Three-dimensional core–shell nanostructures could resolve key problems existing in conventional planar deep UV light-emitting diode (LED) technology due to their high structural quality, high-quality nonpolar growth leading to a reduced quantum-confined Stark effect and their ability to improve light extraction. Currently, a major hurdle to their implementation in UV LEDs is the difficulty of growing such nanostructures from AlxGa1–xN materials with a bottom-up approach. In this paper, we report the successful fabrication of an AlN/AlxGa1–xN/AlN core–shell structure using an original hybrid top-down/bottom-up approach, thus representing a breakthrough in applying core–shell architecture to deep UV emission. Various AlN/AlxGa1–xN/AlN core–shell structures were grown on optimized AlN nanorod arrays. These were created using displacement Talbot lithography (DTL), a two-step dry-wet etching process, and optimized AlN metal organic vapor phase epitaxy regrowth conditions to achieve the facet recovery of straight and smooth AlN nonpolar facets, a necessary requirement for subsequent growth. Cathodoluminescence hyperspectral imaging of the emission characteristics revealed that 229 nm deep UV emission was achieved from the highly uniform array of core–shell AlN/AlxGa1–xN/AlN structures, which represents the shortest wavelength achieved so far with a core–shell architecture. This hybrid top-down/bottom-up approach represents a major advance for the fabrication of deep UV LEDs based on core–shell nanostructures.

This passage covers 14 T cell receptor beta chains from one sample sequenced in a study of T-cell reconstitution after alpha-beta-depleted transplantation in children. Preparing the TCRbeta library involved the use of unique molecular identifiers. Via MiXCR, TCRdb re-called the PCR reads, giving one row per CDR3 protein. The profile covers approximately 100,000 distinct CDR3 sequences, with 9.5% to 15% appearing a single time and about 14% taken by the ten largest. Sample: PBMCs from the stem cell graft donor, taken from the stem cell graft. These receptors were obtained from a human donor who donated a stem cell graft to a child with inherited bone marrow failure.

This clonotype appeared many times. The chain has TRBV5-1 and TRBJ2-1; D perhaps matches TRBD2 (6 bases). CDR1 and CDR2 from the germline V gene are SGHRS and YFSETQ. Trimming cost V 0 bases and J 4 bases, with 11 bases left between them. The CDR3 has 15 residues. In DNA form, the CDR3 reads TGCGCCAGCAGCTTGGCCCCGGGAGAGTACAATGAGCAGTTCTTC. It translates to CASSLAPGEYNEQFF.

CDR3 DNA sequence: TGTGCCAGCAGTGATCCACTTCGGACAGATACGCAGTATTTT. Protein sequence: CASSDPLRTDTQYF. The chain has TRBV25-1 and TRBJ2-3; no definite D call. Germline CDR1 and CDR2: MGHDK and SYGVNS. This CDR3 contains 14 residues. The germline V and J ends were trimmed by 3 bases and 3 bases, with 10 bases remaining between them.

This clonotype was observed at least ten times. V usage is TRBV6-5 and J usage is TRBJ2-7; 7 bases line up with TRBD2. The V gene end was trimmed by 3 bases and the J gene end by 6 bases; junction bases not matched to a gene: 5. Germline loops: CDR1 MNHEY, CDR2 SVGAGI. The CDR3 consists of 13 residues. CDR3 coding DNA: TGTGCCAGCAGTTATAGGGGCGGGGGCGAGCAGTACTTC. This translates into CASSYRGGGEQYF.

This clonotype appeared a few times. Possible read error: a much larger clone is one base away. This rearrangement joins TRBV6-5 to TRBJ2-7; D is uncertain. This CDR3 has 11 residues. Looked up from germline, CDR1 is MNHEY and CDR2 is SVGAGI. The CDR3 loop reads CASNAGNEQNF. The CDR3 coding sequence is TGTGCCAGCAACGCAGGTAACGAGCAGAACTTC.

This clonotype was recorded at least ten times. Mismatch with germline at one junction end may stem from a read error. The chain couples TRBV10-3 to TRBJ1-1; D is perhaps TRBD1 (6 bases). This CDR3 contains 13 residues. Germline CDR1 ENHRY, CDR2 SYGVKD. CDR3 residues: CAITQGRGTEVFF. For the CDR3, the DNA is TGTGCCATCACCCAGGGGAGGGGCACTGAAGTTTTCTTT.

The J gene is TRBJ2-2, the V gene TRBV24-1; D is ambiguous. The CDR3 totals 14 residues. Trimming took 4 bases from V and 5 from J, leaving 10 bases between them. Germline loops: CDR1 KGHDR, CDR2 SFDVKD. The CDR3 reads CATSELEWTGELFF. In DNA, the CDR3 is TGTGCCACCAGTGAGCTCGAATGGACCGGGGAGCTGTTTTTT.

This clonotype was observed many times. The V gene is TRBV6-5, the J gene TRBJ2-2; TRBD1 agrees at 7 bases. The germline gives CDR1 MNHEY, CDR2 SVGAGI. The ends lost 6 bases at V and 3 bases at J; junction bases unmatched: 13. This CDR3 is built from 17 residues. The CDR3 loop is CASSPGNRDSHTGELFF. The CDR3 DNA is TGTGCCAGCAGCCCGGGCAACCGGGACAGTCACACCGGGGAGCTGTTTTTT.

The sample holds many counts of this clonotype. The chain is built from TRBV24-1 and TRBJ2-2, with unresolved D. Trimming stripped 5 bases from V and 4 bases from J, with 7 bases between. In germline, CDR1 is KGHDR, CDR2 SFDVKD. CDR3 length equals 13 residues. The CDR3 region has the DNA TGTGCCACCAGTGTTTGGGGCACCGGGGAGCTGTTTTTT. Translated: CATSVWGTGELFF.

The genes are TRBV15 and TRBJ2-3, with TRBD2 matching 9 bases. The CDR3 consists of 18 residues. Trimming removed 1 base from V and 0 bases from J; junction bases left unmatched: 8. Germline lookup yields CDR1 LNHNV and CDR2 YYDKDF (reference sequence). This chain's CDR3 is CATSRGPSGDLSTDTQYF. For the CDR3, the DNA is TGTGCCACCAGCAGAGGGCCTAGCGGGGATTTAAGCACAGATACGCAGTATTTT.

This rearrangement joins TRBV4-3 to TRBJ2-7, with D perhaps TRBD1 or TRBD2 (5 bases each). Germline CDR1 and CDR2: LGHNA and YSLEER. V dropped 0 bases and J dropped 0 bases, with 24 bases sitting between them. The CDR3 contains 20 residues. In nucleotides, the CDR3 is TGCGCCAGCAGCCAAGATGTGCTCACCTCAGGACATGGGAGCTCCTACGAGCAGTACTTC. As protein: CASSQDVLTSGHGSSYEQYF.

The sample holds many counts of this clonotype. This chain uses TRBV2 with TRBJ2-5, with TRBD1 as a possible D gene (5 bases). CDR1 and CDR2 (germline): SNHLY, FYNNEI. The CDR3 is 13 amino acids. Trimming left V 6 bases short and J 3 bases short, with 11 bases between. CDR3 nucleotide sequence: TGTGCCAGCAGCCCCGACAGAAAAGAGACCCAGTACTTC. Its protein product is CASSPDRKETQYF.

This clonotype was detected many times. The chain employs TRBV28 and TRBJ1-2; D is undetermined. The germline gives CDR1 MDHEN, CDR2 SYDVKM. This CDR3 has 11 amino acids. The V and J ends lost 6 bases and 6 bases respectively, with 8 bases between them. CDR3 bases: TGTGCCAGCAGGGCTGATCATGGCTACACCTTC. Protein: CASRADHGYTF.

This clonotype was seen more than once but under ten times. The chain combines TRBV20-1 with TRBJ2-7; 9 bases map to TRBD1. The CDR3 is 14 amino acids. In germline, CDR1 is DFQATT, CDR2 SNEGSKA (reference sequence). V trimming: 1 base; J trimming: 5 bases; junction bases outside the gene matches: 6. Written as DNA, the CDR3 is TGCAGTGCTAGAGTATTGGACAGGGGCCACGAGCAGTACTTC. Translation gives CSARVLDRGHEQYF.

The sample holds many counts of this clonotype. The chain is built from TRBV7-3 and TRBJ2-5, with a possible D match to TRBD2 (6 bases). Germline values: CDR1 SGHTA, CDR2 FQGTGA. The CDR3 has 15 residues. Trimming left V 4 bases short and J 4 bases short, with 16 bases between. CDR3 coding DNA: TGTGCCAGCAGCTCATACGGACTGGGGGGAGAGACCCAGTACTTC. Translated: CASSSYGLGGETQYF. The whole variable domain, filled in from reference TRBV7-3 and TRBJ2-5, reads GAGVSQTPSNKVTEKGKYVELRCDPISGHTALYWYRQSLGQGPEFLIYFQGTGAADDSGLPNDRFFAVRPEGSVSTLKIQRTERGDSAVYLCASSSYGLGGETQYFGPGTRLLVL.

ASJC Scopus subject areas
- Materials Science(all)
Coulon, P-M., Kusch, G., Martin, R. W., & Shields, P. A. (2018). Deep UV Emission from Highly Ordered AlGaN/AlN Core–Shell Nanorods. ACS Applied Materials and Interfaces, 10(39), 33441-33449. https://doi.org/10.1021/acsami.8b10605